Originally published on MedCityNews.com. Originally published on MedCityNews.com. Glitches with the new federal health insurance exchange website may have caused some initial setbacks in enrollment, but “navigators” charged with helping people use the exchanges don’t seem to be too worried. Instead, they’re reverting to phones, paper application and follow-ups to get consumers signed up.
“Right now our biggest challenge is being able to successfully help individuals enroll through the online exchanges,” said Dizzy Warren, community outreach manager for Michigan Consumers for Healthcare, one of Michigan’s four recipients of navigator grants. Healthcare.gov was generating error messages for the first several days after its Oct. 1 launch and was taken down for maintenance over the weekend.
In the absence of a functioning website, navigators have been using other tactics to get people signed up. “Our organization seems to be having the most luck enrolling people over the phone,” Warren said. And for those people who aren’t comfortable enrolling in insurance over the phone, navigators have been scheduling appointments to follow up with them next week. “Apparently, from what we’ve heard, these glitches are being worked on.”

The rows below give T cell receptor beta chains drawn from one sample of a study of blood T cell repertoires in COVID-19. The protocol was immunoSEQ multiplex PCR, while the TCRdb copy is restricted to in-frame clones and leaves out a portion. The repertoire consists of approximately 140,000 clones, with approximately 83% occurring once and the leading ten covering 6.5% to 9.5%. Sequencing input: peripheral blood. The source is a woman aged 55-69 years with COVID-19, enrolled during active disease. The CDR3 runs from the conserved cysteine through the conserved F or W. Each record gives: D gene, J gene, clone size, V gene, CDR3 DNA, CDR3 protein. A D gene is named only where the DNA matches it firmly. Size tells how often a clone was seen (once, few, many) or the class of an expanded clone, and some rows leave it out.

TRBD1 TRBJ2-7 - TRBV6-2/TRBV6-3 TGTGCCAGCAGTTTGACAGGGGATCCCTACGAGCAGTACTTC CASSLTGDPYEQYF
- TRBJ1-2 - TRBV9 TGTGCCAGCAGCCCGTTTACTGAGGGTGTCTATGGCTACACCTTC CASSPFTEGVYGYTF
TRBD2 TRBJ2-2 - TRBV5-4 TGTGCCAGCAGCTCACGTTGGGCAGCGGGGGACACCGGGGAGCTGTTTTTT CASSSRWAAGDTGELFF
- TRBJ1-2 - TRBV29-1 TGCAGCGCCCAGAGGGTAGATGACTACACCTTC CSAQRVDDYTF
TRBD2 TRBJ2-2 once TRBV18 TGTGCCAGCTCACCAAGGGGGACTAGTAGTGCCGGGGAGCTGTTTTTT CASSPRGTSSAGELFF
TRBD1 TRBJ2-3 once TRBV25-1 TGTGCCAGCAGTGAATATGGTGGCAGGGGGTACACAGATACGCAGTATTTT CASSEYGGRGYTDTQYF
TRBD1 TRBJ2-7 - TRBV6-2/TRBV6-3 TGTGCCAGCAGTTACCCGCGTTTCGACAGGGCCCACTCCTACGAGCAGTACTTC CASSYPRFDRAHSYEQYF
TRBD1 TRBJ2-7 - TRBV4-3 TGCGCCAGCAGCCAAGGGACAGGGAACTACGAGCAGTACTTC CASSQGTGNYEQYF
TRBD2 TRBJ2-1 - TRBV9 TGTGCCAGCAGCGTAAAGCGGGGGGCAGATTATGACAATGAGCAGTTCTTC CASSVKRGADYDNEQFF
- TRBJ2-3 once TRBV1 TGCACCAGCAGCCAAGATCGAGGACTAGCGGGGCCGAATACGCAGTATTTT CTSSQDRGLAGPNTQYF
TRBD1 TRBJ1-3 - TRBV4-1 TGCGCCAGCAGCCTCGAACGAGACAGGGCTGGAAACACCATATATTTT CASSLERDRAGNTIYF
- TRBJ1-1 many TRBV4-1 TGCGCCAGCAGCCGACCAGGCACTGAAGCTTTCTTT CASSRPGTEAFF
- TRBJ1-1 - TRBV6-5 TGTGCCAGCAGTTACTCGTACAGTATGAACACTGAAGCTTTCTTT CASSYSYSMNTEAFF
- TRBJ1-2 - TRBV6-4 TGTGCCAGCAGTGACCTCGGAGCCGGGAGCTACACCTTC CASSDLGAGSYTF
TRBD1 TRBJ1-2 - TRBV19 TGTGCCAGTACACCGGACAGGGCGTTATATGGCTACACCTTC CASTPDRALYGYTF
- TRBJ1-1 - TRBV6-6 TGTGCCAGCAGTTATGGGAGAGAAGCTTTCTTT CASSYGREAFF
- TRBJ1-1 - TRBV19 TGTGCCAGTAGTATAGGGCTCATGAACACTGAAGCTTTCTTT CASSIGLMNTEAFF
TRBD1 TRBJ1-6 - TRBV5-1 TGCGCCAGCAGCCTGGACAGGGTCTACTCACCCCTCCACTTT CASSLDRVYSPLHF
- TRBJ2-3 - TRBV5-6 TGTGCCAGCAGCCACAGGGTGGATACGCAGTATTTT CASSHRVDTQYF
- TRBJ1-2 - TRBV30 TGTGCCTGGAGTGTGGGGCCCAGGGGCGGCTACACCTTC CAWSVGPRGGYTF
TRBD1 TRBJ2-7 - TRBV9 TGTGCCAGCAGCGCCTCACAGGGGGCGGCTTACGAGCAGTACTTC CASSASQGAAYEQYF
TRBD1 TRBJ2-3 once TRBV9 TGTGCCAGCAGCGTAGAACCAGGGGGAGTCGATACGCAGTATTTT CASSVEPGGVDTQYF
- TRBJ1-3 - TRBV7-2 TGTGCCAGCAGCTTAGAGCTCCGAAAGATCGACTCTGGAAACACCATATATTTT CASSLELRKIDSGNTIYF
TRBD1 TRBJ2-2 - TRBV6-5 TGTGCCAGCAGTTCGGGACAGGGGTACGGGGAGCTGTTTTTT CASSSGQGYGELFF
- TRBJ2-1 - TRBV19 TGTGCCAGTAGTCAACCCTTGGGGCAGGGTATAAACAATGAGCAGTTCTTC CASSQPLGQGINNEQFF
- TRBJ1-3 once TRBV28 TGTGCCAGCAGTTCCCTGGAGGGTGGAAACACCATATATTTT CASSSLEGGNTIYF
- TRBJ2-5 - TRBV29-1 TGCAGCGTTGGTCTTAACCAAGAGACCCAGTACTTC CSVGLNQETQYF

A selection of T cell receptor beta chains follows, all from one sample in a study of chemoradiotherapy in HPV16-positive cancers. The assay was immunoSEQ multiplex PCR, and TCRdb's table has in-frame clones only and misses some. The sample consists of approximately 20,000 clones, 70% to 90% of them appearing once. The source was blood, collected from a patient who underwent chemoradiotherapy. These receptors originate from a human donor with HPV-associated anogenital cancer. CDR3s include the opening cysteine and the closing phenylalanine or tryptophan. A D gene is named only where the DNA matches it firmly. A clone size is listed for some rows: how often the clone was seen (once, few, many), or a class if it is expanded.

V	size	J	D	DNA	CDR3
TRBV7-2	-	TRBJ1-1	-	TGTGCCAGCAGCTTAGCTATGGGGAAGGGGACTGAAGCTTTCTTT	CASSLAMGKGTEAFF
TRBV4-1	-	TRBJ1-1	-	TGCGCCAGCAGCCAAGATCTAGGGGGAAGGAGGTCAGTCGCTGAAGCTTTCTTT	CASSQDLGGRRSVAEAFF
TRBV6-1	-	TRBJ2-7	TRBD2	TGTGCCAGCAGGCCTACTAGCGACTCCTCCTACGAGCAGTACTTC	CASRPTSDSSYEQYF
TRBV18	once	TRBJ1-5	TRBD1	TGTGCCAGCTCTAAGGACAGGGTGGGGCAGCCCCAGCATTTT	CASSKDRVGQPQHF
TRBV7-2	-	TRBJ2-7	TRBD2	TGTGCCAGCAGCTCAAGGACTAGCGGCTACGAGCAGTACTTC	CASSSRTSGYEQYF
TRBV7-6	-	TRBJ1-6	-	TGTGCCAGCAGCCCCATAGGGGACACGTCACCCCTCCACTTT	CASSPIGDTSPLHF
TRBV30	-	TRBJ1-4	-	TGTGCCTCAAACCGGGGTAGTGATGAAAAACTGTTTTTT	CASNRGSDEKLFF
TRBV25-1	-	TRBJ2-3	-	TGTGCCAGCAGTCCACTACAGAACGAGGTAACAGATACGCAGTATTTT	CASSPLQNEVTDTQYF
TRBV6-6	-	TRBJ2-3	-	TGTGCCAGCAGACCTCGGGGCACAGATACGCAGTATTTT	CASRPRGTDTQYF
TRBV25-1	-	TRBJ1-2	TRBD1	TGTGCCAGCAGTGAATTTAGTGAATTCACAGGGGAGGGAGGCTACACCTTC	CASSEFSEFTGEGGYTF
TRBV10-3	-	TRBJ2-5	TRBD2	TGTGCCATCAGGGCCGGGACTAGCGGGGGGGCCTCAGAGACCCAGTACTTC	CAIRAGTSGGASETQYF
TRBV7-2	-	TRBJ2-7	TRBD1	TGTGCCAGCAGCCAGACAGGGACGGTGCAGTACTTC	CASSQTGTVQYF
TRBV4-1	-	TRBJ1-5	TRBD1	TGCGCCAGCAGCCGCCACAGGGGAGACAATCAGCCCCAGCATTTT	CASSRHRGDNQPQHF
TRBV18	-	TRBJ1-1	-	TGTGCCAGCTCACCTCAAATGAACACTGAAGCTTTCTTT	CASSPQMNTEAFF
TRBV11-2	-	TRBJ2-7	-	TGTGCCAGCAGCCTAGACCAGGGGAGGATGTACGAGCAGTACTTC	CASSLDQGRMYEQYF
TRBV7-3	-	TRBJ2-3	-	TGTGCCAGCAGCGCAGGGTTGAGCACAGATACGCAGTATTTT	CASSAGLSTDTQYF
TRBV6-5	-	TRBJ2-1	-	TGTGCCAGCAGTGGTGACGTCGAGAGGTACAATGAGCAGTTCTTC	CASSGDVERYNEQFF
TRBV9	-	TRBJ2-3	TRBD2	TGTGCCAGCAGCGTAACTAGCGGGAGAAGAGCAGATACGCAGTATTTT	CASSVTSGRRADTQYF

With 27 states using the federal exchange website, Warren said it was likely an overload of traffic that was causing problems on the site. I logged on this morning and was able to create an account, but ran into issues during the “confirm your identity” step when the system seemed to think I was someone else.
Jill Hanken, a health attorney at the Virginia Poverty Law Center, said that outreach by her organization, which also received a grant to recruit navigators, has not slowed down despite the glitches. “This actually gives us a little bit of extra time to provide educational information so people are more prepared to file their applications,” she said.
For Virginians who are anxious to get the process started, Hanken said some navigators have been providing paper applications to people. Reports out of Maryland have indicated navigators there have done the same thing.
Warren was confident that the slow start wouldn’t deter people from enrolling. Her organization has been instructing its navigators to listen to people’s problems and concerns about using the website, and then take a step back and explain the magnitude of the situation.
“There’s not this huge rush for everyone to go online and become enrolled in the first two weeks,” Warren said. “We’re trying to help them understand that this is just the beginning.”
“All of our phones are ringing off the hook, even beyond regular business hours,” she added.
Open enrollment through the exchanges continues through the end of March. In order for coverage to start Jan. 1, people need to be enrolled by Dec. 15.
[Image credit: Flickr user Thomas Hawk]